Well, what am I to believe? The writer says we must believe two basic things: for he that cometh to God must believe that he is, and that he is a rewarder of them that diligently seek him. So my sermon has two points.
1) I must believe that God is.
If my life is to be acceptable to God, and if I am to be able to look into the face of God and know that God is pleased with me and accepts me, I must believe that God is. I must believe that God is real. Now, if you just read that carelessly, you might get the idea that the Scripture is saying that we must believe that there is a God—that God exists. But that is not what he is saying at all. He says that he that comes to God must believe that God is. You see, it wouldn’t make any sense if the writer was saying, he that comes to God must believe that there is a God to come to. Friend, you wouldn’t come to him if you didn’t believe there was one to come to. Last week a friend asked me where I am going next week. I said, I am going to Spring, Texas. They had never heard of that city. They didn’t say, is there such a place. If they had, I would have said, no there is not such a place. I’m just going there anyway. The very fact that I say I am coming here indicates I believe there is such a place to come to. You see, it would be superfluous for the writer to say, anybody who is going to come to God must first of all believe there is a God to come to. That doesn’t make sense. Besides the people to whom he is writing are already Christians. They already believe in the existence of God. Folks, there are a lot of people who believe there is a God who are not pleasing to the Lord. Simply believing that God exists really doesn’t mean much. Even the devils believe, and they do more than we do. They tremble over that belief.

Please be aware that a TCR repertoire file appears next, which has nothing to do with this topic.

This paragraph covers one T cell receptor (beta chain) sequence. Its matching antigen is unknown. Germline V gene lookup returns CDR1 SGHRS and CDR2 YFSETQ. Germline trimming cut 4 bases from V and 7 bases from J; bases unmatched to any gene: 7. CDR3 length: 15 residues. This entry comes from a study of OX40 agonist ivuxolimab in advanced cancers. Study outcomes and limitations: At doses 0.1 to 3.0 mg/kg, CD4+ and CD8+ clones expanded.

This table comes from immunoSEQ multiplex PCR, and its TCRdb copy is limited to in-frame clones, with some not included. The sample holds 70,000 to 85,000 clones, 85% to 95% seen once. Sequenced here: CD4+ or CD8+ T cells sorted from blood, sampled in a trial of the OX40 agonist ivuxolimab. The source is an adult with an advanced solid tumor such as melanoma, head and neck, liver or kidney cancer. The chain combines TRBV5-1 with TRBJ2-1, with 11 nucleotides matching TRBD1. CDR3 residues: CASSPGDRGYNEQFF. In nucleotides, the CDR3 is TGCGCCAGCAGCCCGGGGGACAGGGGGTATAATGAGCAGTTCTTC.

I want to read this two different ways, and I think it will help us to understand what he means. First of all, let’s read it like this: He that comes to God must believe that God still is, that God still is. Now, these people to whom the writer is addressing these words were Hebrew Christians. They were undergoing a terrific time of persecution. Actually, the whole passage begins back in chapter 10, verse 32. If you read that last passage, you’ll find these believers are going through a time of persecution, so much so that some of them are about ready to give up. It appears that God has abandoned them. They have committed their lives to Jesus Christ and have been trying to serve him. Now persecution has invaded their lives, and God seems to do absolutely nothing about it. They are weakening and are about to give up and throw in the towel. The writer is penning these words in order to encourage these people to hold on and be steadfast. He says, you must believe that God is. What he means by that is that God still is.
Throughout this eleventh chapter, in order to encourage these people, he is going back in times past to remind them how God has always been faithful to deliver his people. He will go back all the way to Abel, and Enoch, and Noah, and Abraham, and Isaac, and Joshua as examples. Listen, don’t give up, don’t lose heart, don’t faint in well doing. God has always been faithful. Remember what he has done. I think the author had the thought that even while he might be saying those things, there are some people who might be saying, yes, but that’s all history. I know God used to be that way, and God used to work miraculously and supernaturally that way. But, after all, this is a new day. We are a different people. All those examples happened hundreds and thousands of years ago. God doesn’t operate that way anymore. What the writer is saying is that you must believe that God still is. He hasn’t changed one bit. He is still the same God he always was.